With the release of a new Harry Potter movie comes a new string of antichrists… er… anti-free speech, anti-freedom of religion, and anti-intelligent preachers who think that the self-purporting fictional account of an imaginary boy in an imaginary place is going to damn the entire world to hell. In my mind, the one type of person equates to the other. It is fundamentally antichristian to burn books in this way. I mean, Christ didn’t deny access to other ways of thinking. He merely encouraged all to listen to the truth. As far as I can tell, my reading of the New Testament shows Christ trying to teach wholesome truths and helping people live positively. I really only recall one time (twice, depending on how you concordinate the gospels) when Christ actually attacked people. It was not on the grounds of religious differences. It was about the desecration of the holy temple.
The popular opposition to the Harry Potter books mystifies me. It does a tremendous amount of damage: it teaches hate and intolerance to children, and tells them that reading is bad. In many ways, it tells children they are bad. Most children do not have the sophistication to separate an evaluation of themselves from an evaluation of the things they like. Heck, many adults don’t have that level of sophistication (see book-burning preachers).
It also confounds me that Harry Potter in particular gets singled out. Tolkien doesn’t. Jordan doesn’t. Feist, Brooks, Zimmerman, and LeGuin don’t. Much of this is particularly odd. Tolkien was Catholic, and therefore anathema to start with for much of the non-Catholic Christian world, but at least his themes are very “biblical” in nature. Jordan deals with non-Christian deities, even as protagonists. Zimmerman was a pagan in every Christian use of the word (and it shows clearly in her work). Most of these authors sell at least at a comparable level to Rowling.
Granted, Rowling is the only one on my list here that writes for a child audience, but if that’s their reasoning, then I have to go back to my other question of whether the book or the book burners are doing more damage to the young ones.
Now, it is not unknown to anyone who reads my material that I am a fan of the fantasy genre. Works like Legend and Krull annoy me not because they’re bad but because they’re bad fantasy (see also the animated movies based on Tolkien’s works). So perhaps I take the whole thing personally. I don’t really see myself as a Potter fan, though. I have enjoyed the one movie and two books I’ve gotten through, but they’re a little low level. I suppose 15-20 years ago I would have loved them though.
But that’s not the point. The point is that these people who claim to be spreading the love of Christ are spreading intolerance and closed-mindedness. I find that repugnant both as a student of literature and as a Christian.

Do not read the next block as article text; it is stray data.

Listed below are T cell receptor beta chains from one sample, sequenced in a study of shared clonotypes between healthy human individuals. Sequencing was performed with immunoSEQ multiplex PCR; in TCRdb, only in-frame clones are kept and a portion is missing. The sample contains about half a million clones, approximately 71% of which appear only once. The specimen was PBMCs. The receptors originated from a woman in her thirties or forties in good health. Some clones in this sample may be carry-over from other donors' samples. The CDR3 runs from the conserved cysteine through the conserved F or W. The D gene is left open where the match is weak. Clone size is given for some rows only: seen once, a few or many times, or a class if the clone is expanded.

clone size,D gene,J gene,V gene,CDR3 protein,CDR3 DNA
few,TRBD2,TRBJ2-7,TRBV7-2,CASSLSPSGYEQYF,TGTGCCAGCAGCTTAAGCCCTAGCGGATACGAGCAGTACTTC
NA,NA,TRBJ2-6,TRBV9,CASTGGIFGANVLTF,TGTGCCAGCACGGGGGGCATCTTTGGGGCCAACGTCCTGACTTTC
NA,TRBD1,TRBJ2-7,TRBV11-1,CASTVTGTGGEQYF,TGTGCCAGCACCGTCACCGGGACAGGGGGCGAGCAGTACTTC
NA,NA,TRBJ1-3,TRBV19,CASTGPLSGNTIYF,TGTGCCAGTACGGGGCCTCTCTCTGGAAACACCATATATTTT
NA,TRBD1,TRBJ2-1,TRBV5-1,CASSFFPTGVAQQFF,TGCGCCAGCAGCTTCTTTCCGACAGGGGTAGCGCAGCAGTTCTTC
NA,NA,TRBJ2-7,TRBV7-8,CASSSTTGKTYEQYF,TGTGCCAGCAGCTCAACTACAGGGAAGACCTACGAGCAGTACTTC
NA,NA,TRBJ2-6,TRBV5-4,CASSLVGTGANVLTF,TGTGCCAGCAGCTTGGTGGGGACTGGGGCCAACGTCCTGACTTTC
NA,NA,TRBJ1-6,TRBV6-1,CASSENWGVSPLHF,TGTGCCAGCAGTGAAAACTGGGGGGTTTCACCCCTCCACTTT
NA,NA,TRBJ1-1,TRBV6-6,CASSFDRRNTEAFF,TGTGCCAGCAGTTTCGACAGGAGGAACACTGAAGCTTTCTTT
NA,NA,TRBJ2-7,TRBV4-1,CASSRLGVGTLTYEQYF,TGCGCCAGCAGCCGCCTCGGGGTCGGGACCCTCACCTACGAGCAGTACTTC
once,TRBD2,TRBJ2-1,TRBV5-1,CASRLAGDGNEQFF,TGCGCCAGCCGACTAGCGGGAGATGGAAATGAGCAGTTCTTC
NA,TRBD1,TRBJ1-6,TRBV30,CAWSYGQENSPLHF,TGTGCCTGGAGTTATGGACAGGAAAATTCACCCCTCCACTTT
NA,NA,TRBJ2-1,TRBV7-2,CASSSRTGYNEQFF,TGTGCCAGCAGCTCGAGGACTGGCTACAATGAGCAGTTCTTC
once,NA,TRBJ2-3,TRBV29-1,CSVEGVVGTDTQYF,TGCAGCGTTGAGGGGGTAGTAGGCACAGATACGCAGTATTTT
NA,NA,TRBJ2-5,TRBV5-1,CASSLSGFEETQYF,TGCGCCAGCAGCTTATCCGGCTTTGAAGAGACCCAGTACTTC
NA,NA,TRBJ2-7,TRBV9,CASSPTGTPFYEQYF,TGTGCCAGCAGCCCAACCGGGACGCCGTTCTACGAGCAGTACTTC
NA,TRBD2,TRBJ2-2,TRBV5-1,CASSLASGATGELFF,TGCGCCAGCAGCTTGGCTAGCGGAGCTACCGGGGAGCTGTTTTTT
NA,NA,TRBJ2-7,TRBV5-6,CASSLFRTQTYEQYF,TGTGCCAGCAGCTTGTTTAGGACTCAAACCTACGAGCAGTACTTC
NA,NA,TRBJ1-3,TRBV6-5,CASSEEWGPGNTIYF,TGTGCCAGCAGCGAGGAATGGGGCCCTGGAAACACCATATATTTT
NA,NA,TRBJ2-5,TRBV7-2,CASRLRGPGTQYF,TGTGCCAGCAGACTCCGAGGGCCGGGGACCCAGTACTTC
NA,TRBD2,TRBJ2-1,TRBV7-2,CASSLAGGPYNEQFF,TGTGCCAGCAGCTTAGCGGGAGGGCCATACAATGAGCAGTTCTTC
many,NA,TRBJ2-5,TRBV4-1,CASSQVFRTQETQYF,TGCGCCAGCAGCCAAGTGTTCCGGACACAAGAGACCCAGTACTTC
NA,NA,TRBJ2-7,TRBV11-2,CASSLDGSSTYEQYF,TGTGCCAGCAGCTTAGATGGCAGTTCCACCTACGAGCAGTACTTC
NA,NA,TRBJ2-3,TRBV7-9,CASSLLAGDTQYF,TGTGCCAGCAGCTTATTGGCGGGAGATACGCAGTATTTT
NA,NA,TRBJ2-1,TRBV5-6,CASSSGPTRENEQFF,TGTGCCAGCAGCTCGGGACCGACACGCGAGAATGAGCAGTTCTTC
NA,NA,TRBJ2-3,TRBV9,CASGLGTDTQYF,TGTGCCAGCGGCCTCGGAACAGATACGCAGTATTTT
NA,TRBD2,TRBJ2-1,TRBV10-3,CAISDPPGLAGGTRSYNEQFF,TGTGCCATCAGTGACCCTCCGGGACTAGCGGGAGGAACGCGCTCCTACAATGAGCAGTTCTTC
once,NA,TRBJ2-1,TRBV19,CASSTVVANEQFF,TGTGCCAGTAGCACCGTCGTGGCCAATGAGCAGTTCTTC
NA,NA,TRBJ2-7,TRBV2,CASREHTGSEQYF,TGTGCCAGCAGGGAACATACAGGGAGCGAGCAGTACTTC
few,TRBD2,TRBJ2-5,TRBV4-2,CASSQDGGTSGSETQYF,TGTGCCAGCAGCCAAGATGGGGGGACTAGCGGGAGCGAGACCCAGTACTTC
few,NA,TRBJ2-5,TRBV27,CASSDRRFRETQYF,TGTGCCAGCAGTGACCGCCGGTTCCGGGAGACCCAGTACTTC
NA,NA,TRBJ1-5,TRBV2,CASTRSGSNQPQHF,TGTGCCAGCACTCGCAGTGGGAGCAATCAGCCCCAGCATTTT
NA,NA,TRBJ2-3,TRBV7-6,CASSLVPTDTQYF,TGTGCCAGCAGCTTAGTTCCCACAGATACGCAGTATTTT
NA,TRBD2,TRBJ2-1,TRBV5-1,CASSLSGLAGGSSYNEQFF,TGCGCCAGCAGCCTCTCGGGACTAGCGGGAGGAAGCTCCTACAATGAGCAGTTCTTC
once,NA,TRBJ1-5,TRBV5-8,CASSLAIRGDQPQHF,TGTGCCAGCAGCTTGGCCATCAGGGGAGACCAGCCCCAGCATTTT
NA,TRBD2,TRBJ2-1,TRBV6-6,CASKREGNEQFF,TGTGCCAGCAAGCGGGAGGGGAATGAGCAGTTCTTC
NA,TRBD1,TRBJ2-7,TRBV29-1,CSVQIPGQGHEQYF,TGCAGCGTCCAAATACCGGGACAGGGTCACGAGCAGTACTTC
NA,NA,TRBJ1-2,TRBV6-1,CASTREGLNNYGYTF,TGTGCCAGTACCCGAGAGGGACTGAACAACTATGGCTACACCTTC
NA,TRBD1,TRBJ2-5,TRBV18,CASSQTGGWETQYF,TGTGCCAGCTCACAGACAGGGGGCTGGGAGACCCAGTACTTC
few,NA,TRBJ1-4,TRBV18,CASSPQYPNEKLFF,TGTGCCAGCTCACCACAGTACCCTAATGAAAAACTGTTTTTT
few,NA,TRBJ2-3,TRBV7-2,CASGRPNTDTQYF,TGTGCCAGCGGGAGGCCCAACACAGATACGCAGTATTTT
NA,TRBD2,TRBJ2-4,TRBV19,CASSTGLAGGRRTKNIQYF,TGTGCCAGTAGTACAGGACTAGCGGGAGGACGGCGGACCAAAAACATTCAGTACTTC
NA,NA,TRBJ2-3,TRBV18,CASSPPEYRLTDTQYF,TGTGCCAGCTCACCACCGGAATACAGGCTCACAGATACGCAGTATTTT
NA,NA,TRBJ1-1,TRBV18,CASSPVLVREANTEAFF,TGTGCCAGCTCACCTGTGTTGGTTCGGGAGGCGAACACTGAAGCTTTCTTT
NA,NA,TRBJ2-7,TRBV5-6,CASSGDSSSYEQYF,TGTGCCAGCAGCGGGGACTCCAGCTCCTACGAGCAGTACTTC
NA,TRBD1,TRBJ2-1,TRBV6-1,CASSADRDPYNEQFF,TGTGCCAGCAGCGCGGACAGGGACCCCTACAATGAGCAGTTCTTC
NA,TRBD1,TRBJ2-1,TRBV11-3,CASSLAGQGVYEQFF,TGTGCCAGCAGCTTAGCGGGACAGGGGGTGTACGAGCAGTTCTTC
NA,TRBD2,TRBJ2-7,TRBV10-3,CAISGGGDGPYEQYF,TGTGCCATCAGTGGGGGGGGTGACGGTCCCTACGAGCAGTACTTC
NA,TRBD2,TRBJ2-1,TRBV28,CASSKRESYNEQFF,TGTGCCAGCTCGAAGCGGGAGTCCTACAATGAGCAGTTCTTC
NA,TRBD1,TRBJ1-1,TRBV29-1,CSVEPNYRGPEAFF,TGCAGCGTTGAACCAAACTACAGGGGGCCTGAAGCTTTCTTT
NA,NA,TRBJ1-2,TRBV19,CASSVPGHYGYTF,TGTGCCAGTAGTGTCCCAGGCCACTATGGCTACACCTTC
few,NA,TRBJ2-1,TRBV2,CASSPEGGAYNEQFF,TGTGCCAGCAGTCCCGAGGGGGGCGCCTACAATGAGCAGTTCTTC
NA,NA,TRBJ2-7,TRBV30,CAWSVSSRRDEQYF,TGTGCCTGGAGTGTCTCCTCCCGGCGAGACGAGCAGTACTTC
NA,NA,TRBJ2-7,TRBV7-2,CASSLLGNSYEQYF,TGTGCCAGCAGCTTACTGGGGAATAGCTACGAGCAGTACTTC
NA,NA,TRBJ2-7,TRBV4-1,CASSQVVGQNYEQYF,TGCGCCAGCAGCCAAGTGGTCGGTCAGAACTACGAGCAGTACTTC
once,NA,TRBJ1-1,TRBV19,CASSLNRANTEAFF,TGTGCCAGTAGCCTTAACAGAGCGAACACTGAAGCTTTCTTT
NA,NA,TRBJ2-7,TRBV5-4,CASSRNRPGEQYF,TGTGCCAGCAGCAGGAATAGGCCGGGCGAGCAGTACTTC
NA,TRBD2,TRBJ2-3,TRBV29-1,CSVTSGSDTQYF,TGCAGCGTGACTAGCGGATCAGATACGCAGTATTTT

Look, the Bible talks about dragons. It also talks about “familiar spirits” and sorcerers and witches and wizards. Now personally, I find most of that to be somewhat metaphorical. After all, if God is in all ways perfect, then he is surely a perfect artist and writer, and therefore will employ some literary devices, such as figures and symbols and such. However, many of these preachers seem to have a problem understanding non-literal language (which leads me to wonder exactly how they think they can understand scripture) – which is clearly shown by their inability to see Harry Potter as anything other than a text book on how to perform evil magic rites (do the terms “fiction” or “narrative” mean anything to you?). This being the case, I suppose I should come up with a reasoning to justify the reading of fantasy even to you literalists.
Hypothetically, if the Bible accepts these figures as real (remember again, this is not my position, but the position the literalists to whom I speak), then you should accept them as real. This means that you shouldn’t be burning a frickin’ book just because it differs from your religious point of view!
Sorry, I got ahead of myself there. So, we’re accepting them as real, which in turn means that there will be books about the material, just as there are many books on subjects you don’t (and for that matter, aren’t asked to) agree with. This means that you shouldn’t be burning a frickin’ book just because it differs from your religious point of view!
Sorry, that just popped out of my mouth again. So there are subjects that you don’t have to agree with, but out of tolerance for other people’s way of life, as well as convincing them that you actually love them instead of just saying you do once a week while showing them difference, you really shouldn’t be burning a frickin’ book just because it differs from your religious point of view.